Vegetables: Does Heat Kill the Vitamins in Our Food?

Raw or cooked: Does heat kill vitamins in our food?

Vegetables: Does heat kill vitamins?

Vegetables are said to contain more nutrients when eaten raw. But is that really true? only partially. Some vegetables are best eaten cooked because they allow the body to better absorb vitamins and minerals.

When preparing vegetables for eating, it is ideal to have enough nutrients such as minerals and vitamins. But vitamins are often cooked from vegetables. This is especially true of vitamins C and B vitamins. When cooking vegetable soups or stews, this isn’t too bad.

Vitamins are water soluble, so they are ultimately in the soup you eat together. However, if you boil vegetables in boiling water and throw away the liquid later, vitamins are also wasted. This is the case for vegetables such as broccoli, cauliflower, zucchini, spinach and peas. They are full of water-soluble vitamins.

Heat also kills important vitamins. Therefore, the vegetables mentioned above should not be boiled in boiling water, but should be steamed or lightly fried. So, is it better to eat raw vegetables?

Which vegetables should be eaten raw and which vegetables should be cooked?

Not always. There are vegetables rich in vitamins that are easily absorbed when eaten raw. This applies, for example, to cress, tomatoes, peppers and lettuce.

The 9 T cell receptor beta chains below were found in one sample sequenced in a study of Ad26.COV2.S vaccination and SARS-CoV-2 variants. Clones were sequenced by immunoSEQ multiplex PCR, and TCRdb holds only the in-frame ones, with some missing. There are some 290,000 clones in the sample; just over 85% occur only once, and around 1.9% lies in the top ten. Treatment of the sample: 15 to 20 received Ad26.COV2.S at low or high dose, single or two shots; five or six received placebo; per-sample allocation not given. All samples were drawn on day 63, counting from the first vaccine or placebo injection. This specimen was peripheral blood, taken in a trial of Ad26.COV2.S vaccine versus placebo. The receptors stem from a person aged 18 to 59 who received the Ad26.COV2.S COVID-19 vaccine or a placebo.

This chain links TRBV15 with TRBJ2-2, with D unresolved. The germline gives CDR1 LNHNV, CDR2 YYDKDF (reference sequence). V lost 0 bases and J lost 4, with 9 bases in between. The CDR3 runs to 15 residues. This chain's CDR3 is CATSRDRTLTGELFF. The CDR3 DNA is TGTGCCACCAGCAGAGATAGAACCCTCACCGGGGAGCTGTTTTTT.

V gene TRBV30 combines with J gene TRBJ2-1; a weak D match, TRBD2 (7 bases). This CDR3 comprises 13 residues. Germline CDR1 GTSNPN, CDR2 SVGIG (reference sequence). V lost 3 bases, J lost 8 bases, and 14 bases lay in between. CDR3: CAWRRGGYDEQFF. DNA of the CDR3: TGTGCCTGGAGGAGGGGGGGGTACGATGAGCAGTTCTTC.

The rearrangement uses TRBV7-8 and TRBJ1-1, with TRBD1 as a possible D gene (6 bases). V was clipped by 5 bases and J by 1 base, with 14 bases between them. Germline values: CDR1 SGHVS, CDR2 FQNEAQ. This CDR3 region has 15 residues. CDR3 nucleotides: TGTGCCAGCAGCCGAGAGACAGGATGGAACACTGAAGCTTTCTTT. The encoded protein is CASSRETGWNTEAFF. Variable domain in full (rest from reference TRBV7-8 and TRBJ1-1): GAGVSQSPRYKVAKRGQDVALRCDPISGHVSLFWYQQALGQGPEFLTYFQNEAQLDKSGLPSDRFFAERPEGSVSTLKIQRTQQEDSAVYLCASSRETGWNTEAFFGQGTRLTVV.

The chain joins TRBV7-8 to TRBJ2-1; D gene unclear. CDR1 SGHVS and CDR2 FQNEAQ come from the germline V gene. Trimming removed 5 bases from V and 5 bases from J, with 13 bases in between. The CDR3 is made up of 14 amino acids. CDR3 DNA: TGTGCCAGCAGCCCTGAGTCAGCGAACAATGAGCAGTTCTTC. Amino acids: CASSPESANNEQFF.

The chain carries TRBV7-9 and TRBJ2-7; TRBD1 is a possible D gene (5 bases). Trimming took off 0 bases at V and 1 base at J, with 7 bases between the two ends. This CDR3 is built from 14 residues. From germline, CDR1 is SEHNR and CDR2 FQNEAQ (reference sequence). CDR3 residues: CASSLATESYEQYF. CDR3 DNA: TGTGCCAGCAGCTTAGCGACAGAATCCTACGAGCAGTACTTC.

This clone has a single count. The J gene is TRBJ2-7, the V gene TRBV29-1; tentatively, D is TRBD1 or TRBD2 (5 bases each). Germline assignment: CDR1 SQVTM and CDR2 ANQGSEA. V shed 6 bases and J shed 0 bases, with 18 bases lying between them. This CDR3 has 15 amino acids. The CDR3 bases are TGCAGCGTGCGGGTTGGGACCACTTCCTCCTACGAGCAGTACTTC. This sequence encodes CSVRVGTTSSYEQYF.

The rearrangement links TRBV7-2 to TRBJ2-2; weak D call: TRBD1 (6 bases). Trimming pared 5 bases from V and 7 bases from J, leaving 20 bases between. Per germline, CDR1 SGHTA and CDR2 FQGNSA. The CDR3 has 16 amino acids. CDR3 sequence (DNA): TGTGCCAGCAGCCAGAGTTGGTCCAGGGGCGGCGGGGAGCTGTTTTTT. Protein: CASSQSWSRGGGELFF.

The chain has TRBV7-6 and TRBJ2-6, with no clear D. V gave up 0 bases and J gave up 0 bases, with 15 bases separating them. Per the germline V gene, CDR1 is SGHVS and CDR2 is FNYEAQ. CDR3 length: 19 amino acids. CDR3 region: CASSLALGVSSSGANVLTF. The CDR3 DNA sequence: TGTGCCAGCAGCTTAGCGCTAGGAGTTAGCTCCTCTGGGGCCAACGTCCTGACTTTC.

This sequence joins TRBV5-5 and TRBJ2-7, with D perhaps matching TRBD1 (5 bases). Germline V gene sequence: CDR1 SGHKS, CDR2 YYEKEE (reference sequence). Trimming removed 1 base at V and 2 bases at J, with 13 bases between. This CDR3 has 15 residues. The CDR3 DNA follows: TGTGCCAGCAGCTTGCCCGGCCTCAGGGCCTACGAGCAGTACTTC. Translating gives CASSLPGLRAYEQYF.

However, other vegetables need to be cooked better to release important nutrients first. The cooking process destroys the cells of the vegetable, allowing the body to better absorb the vitamin. This applies to beta-carotene found in carrots, butternut squash, and sweet potatoes, for example. Starch and protein are also easier to digest when cooked.

Cooking vegetables often improves the taste of food. This is especially important when feeding children. If she never wants to eat vegetables, she thinks about consistency and it often helps to prepare vegetables differently.

The German Dietetic Society (DGE) recommends eating 2 servings of fruit and 3 servings of vegetables per day. According to DGE, this amount is good for health, reduces the risk of certain types of cancer and prevents obesity.

Source: “BBC”, “DGE”

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